Research partnership for the production and supply of sustainable energy

January 16, 2013 // By Julien Happich
Fraunhofer and The University of British Columbia UBC in Vancouver, Canada signed a framework agreement, giving the green light for a collaboration spanning several years to jointly develop technologies for sustainable energy production and supply.

The transition from fossil fuels to sustainable and regenerative energy concepts is a challenge that sooner or later all industrial nations will be facing. Mastering this difficult task will require new technologies. Currently the green-energy industries in both Germany and Canada have a globally recognised leadership role. The new alliance between Fraunhofer and the The University of British Columbia UBC will contribute to maintaining and enhancing this role.

“The cooperation with the UBC will support us in one of our key topics” states Prof. Reimund Neugebauer, President of the Fraunhofer-Gesellschaft. “Sources of energy in the 21st century will change, and this brings up many questions we have to solve. With the UBC we have found an excellent international partner for energy research”. Project Leader Dr. Christopher Hebling, head of the division Energy Technology at the Fraunhofer Institute for Solar Energy Systems ISE, is excited: “Just like Fraunhofer, UBC recognizes the importance of environmental technologies for the future. Not only do both partners undertake excellent research in this field, but they also stand out due to their common strategy for cooperation with the industry. This alliance will strengthen and expand the leading position of the UBC and Fraunhofer in this market.”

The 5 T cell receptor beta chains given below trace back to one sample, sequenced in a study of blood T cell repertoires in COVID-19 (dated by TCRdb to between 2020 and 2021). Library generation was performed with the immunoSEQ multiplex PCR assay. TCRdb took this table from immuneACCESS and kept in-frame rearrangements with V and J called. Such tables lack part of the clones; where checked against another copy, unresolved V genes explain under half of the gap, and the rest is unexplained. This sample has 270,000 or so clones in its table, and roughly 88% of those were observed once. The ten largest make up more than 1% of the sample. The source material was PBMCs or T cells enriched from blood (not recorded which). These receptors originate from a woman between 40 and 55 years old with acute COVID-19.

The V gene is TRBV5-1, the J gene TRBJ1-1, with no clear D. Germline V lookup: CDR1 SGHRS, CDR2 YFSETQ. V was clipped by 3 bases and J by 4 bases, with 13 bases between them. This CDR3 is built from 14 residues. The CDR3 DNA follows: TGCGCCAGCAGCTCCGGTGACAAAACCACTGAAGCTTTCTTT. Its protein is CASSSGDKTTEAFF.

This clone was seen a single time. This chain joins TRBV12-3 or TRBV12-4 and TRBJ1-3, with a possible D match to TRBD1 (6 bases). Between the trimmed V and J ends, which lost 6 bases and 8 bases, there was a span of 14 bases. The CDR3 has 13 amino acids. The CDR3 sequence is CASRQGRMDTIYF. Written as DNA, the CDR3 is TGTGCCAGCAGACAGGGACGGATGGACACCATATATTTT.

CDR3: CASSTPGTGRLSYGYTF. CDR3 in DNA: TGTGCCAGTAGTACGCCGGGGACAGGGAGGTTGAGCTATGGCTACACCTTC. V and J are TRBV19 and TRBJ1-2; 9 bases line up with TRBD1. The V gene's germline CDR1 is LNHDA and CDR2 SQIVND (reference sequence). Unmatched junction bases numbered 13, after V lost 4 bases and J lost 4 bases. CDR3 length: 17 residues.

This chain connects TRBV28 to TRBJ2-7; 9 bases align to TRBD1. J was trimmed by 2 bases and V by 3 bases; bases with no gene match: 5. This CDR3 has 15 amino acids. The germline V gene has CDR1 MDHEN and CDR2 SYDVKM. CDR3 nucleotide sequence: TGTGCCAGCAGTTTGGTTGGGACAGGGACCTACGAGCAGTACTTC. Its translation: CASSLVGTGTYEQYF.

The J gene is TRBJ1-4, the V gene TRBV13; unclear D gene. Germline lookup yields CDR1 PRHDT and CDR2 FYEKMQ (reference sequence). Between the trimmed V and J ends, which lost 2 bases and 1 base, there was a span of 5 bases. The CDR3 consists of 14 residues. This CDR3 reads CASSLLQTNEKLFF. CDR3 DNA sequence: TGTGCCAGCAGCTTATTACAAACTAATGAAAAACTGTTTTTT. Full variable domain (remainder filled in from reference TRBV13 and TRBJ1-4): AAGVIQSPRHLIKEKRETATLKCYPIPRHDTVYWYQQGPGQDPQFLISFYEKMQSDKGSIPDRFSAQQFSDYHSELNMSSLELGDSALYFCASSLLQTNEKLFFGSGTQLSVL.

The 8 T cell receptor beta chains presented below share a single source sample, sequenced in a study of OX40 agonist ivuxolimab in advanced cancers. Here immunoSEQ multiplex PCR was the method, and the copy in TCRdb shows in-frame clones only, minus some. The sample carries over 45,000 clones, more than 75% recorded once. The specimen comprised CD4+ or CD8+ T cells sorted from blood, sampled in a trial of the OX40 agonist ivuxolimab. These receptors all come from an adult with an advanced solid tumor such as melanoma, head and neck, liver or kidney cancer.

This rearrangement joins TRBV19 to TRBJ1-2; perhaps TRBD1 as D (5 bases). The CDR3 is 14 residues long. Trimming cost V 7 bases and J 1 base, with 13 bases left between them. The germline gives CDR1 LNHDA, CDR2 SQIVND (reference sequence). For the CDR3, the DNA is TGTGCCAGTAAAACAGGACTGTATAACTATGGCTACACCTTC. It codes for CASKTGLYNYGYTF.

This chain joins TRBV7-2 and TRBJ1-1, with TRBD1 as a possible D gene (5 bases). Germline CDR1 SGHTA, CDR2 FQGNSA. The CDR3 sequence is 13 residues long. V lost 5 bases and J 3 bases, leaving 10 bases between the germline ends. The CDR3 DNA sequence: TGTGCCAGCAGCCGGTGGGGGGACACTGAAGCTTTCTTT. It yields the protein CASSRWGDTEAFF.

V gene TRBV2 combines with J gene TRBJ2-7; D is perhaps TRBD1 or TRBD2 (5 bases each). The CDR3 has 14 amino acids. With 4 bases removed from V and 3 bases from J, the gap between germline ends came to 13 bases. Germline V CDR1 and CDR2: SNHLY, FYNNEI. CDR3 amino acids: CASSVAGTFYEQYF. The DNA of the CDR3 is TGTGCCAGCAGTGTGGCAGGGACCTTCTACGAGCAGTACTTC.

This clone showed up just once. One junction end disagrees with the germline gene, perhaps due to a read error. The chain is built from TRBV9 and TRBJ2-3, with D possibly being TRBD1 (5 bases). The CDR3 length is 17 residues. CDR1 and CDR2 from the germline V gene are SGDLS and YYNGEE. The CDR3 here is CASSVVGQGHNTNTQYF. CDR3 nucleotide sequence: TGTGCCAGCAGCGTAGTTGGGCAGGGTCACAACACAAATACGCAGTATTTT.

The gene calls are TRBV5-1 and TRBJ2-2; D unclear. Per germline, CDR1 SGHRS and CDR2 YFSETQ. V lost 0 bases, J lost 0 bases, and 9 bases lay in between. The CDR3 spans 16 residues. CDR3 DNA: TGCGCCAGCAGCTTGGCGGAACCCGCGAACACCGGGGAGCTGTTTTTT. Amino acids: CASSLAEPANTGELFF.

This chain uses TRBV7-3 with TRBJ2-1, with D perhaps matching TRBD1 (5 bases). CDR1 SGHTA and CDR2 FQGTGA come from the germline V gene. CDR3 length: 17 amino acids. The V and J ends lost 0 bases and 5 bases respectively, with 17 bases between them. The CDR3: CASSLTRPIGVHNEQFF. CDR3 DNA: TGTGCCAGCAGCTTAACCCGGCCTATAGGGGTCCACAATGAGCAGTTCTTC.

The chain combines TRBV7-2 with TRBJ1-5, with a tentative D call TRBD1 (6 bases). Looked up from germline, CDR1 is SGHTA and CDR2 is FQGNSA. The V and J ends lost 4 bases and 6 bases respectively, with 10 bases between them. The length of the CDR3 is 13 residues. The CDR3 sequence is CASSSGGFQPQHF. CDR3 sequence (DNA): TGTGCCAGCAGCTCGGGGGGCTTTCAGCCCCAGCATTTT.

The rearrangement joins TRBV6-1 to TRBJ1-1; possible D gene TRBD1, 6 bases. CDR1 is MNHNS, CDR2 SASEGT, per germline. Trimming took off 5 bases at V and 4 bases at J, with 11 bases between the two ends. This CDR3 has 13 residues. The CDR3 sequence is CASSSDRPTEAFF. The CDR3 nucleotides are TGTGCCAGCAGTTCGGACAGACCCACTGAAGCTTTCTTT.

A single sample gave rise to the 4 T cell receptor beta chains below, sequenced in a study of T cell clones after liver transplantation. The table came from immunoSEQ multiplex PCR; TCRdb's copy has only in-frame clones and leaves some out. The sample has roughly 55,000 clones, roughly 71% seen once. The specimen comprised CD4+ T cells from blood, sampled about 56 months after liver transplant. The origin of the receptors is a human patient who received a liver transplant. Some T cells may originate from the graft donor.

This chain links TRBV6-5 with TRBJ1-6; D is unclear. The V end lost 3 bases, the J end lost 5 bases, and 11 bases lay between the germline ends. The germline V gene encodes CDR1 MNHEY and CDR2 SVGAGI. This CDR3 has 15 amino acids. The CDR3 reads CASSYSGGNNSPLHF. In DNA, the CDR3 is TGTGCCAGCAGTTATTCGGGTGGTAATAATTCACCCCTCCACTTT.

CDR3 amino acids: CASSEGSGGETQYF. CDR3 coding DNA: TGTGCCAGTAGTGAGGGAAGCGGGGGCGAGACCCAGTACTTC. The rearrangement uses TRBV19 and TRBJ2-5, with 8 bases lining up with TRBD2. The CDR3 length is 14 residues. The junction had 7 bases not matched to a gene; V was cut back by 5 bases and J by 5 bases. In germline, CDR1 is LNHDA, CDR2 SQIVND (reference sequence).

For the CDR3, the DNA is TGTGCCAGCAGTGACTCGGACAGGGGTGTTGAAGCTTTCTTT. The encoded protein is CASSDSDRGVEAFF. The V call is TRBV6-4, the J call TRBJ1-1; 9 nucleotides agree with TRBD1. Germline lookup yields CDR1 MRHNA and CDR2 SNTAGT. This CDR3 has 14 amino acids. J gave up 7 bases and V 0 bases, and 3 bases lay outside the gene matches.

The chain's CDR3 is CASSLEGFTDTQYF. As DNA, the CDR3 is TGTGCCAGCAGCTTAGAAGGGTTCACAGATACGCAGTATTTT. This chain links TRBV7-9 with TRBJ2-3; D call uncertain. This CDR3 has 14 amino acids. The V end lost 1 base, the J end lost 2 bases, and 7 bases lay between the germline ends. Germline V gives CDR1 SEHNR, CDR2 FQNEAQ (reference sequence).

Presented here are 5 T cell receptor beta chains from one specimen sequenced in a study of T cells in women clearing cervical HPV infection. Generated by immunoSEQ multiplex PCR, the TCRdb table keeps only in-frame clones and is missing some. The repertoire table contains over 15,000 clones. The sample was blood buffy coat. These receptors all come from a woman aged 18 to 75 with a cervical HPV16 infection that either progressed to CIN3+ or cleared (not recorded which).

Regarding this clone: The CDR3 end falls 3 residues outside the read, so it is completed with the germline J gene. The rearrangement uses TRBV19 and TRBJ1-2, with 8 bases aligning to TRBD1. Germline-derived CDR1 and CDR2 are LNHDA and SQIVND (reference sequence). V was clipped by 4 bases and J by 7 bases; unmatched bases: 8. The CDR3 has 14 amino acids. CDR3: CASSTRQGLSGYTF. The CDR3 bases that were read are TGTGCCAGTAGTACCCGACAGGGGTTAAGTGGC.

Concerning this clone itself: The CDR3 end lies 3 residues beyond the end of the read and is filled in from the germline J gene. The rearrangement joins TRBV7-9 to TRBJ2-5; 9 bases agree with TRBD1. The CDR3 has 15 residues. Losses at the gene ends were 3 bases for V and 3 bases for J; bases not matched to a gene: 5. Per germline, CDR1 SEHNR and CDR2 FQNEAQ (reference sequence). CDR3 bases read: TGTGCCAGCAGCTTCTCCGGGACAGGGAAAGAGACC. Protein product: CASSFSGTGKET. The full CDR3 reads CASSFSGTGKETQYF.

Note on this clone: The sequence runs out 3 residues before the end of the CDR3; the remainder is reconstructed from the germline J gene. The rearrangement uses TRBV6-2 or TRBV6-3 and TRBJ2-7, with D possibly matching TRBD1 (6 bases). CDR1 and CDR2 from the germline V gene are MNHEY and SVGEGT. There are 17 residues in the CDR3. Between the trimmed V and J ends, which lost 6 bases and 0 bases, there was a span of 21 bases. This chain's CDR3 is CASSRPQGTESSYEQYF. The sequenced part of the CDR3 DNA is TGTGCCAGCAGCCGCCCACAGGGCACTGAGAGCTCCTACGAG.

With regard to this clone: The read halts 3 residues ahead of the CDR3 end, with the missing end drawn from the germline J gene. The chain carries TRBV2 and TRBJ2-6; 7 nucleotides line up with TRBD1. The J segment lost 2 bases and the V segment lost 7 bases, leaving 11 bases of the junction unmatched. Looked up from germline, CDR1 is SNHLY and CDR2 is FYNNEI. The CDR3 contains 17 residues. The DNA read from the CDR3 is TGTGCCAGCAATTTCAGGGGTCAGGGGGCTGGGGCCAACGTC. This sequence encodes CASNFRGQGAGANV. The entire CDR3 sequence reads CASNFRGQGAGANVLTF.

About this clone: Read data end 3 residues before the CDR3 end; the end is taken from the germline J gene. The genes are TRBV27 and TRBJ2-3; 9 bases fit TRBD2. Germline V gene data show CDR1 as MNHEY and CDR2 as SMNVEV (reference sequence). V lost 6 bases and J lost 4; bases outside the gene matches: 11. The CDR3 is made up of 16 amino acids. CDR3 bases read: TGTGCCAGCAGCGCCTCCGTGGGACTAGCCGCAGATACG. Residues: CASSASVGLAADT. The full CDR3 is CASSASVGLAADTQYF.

Fraunhofer Institutes for Environmental Safety and Energy Technology, UMSICHT in Oberhausen, and Machine Tools and Forming Technology, IWU in Chemnitz, complement the expertise of Fraunhofer ISE in the research collaboration with UBC. Direct research partner for Fraunhofer will be UBC's Clean Energy Research Centre, CERC. Total funding of 4 million euros has been secured within Fraunhofer and UBC to support this unique partnership.

It has been demonstrated that using the surplus electricity from wind or solar power plants to generate hydrogen is a possible option for energy storage. In recognition of hydrogen’s increasing importance as a universal and renewable energy source for the storage of electricity as well as for emission-free mobility, the partners will examine the development of innovative